By Romana Cvitkovic
Full roundup of results during day three of the French Open.
“Biggest” Loser: Serena Williams
Winning two clay court tournaments recently in Madrid and Charleston, Serena Williams was (surprisingly) the heavy favorite to win the title in Roland Garros. But it’s never that simple, right? It what will turn out to be one of the biggest first round upsets in French Open history, the number one American woman lost to Virginia Razzano, ranked 111 in the world, in a rollercoaster of a match, 4-6, 7-6(5), 6-3. Serena was the only American women to lose in the first round of the French Open among ten other American women (save Jamie Hampton who had to retire earlier in the day). Perhaps all the good fortunes Serena’s countrywomen were getting the last two days all funneled into one disappointing loss for Serena herself.
But Serena is not down and out. She suffered life-threatening trials with her health last year and saw her sister Venus diagnosed with an autoimmune disease, but she always seems to find the silver-lining — even if only to keep the media from poking too deep into her emotions.
“It’s life,” Serena said. “Things could be a lot worse. I haven’t had the easiest past six months. Nothing I can’t deal with. I’m not happy, by no means. I just always think things can be worse.”
Nadal, Sharapova, Kvitova yawn their way to victory
Which one of the three above is not like the other? Judging from recent clay court titles in Monte Carlo, Barcelona, and Rome, Rafael Nadal’s 6-2, 6-2, 6-1 dismantling of Simone Bolelli in the first round was not unexpected. Similarly, Maria Sharapova’s recent clay court titles in Stuttgart and Rome were a mere prelude to her 6-0, 6-0 knockout of Alexandra Cadantu today.
Petra Kvitova, however, has had a surplus of ups-and-downs recently. Reaching the semifinals in Stuttgart and the quarterfinals in Rome before sputtering out of both, the reigning Wimbledon champion Kvitova has been difficult to find. That is why a 6-1, 6-2 routing of any player (even her opponent, number 332-ranked Ashleigh Barty) can be considered a temporary success. It’s a confidence booster that she spent not even an hour on court for the win, and it may give her just the kick needed to get her into the second week of the Slam. However, she had similar overpowering starts in the first three rounds of Roland Garros last year before falling in three sets to eventual champion Na Li.
Sam Querrey’s comeback cut short
After struggling with an elbow injury that required surgery last year, Sam Querrey may have a long way back to his career-high ranking of number 17. But today’s loss to world number eight Janko Tipsarevic in four sets, established a good path for his continual growth. Although his first serve percentage was stuck at 49%, he comfortably won 73% of net approaches and only nine total points less the Tipsarevic for the match! At just 24 years of age and standing at 6’6″ tall, it would do him well to look to good friend and fellow tall player John Isner for pointers on keeping your confidence.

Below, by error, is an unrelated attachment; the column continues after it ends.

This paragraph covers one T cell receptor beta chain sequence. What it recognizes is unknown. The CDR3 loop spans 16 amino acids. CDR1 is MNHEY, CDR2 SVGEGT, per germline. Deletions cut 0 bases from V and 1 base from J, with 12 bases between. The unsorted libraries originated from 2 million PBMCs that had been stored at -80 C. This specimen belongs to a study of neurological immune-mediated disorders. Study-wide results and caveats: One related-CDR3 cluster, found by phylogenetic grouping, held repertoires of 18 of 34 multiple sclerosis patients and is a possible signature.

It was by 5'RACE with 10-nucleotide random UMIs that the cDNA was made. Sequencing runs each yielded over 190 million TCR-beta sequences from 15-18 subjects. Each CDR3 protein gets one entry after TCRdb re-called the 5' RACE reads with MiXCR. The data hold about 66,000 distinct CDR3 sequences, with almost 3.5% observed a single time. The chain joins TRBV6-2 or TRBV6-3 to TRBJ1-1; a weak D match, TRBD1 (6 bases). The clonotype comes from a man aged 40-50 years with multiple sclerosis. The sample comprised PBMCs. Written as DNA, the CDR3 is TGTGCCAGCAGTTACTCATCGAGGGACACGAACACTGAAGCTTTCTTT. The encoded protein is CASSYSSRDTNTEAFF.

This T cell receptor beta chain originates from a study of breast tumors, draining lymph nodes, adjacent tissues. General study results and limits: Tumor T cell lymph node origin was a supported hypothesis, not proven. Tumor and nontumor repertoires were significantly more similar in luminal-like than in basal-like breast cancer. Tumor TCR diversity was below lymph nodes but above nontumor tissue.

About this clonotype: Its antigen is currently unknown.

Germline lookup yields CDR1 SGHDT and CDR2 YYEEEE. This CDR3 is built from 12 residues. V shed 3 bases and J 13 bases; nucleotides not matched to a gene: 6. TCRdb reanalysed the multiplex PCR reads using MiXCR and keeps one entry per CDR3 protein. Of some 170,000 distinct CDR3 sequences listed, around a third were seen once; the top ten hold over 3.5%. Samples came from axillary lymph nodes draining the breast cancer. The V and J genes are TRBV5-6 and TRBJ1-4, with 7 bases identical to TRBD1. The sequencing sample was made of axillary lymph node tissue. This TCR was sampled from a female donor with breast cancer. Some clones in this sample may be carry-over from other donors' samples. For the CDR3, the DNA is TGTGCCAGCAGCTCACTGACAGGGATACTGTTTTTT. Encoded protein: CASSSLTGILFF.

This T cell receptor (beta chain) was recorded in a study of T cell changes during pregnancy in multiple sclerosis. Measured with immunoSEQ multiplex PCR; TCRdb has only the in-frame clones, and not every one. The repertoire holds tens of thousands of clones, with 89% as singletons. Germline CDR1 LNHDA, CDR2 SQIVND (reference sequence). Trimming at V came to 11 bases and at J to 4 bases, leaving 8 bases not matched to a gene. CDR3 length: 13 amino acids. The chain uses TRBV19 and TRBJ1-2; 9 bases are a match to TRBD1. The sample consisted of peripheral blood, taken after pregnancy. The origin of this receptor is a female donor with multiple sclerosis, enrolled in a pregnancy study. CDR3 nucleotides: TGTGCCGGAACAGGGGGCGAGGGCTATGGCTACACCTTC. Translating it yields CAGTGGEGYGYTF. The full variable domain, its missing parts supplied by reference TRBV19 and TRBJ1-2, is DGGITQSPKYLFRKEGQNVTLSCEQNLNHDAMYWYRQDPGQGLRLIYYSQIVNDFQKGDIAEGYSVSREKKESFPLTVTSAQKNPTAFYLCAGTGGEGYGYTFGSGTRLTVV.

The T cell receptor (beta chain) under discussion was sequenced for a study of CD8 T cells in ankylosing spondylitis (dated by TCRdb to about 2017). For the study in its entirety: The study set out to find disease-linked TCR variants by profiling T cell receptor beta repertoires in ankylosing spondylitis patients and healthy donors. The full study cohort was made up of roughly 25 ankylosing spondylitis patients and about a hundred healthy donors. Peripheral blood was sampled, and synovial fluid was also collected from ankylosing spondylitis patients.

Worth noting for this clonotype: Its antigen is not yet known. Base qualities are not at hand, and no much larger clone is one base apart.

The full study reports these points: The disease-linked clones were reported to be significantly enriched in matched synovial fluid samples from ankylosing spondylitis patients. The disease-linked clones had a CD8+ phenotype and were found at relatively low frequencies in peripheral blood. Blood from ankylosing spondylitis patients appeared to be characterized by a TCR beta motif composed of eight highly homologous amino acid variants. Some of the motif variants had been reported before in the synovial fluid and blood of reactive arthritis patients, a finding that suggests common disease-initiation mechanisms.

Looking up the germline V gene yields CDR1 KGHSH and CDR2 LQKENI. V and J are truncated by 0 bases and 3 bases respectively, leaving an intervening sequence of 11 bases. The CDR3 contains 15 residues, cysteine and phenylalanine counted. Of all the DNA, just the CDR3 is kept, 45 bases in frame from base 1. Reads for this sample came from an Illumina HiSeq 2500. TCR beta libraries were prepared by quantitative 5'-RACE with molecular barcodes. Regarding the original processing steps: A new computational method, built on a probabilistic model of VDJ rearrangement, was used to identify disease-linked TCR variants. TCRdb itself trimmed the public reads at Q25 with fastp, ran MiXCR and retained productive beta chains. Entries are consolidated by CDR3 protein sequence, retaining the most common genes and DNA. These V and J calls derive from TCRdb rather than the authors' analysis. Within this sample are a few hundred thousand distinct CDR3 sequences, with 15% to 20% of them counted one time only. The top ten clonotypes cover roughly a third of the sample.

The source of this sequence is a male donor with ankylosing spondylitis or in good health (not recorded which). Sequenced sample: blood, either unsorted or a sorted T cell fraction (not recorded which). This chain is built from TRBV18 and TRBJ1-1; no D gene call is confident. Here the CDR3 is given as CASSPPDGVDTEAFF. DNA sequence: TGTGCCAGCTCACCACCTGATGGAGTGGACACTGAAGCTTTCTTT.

Tommy Haas turns back time
After blazing through three rounds of qualifying, German (or is is American, or is is German?) Tommy Haas is firmly in the second round of the main draw after defeating Filippo Volandri, 6-3, 0-6, 6-4, 6-4. The German tennis gods must be watching his back, as he would have next taken on number 16 seed Alexandr Dolgopolov. But due to pure inspiration by Sergiy Stakhovsky to defeat fellow Ukranian Dolgopolov, Haas will next meet Stakhovsky in a match that could surely go the length.
Other notable winners
- Brit Heather Watson sails into the second round by defeating journeywoman Elena Vesnina 6-2, 6-4 to advance to the second round.
- In a battle of the young guns (can we really still call them that?), Grigor Dimitrov holds off Donald Young, 7-6(3), 6-1, 6-1.
- Caroline Wozniacki is in full stealth mode winning soundly against Eleni Daniilidou, 6-0, 6-1. After falling in the rankings to world number nine, it would do the Dane well to advance well into the second week.
- 2010 Roland Garros champion Francesca Schiavone made quick work of another tour veteran, Kimiko Date-Krumm, and next faces Tsvetana Prinokova who defeated Yanina Wickmayer.
- Juan Monaco got back on track after a debilitating ankle roll in Monte Carlo, by beating Guillaume Rufin, 6-2, 2-6, 6-2, 7-6(3). In Rome, Monaco was a set up over Djokovic before falling in three, but clay suits his game and if his ankle holds up, I wouldn’t be surprised to see him in the second week.
Popcorn matches to watch on Wednesday, May 30:
- Gilles Simon ranked number 11 versus new comeback player Brian Baker. Baker has come out of the shadows after a seven year hiatus due to devastating injury and has been blowing past competition, leaving Gael Monfils and Nikolay Davydenko in his rearview. If he can keep it up, it will be a comeback for the books.
- Agnieszka Radwanska takes on Venus Williams. Both ladies are playing with a lot to prove. Aga needs to show fans her consistency and Venus needs to show herself she can continue battling after her health diagnosis. It’s anybody’s game, but I feel a Venus revolution.
- 2008 French Open Ana Ivanovic will take on Shahar Peer in what could be a purely nerves-driven match for both ladies. Ivanovic is always tough on herself and difficult shots by Peer could give Ana some self-doubt. If she plays through them, she should not have a problem plowing through Peer.
- Viktor Troicki takes on possible “frenemy” and personality-twin Fabio Fognini. Who could forget their fiery exchanges on-court during the first round of Cincinnati last year that saw Fognini prevail. The tension was palpable between the two, and another on-court encounter may boost each player’s game plan for an unbelievable match. It will surely be a fun match to watch. Oh, and the tennis should be good too.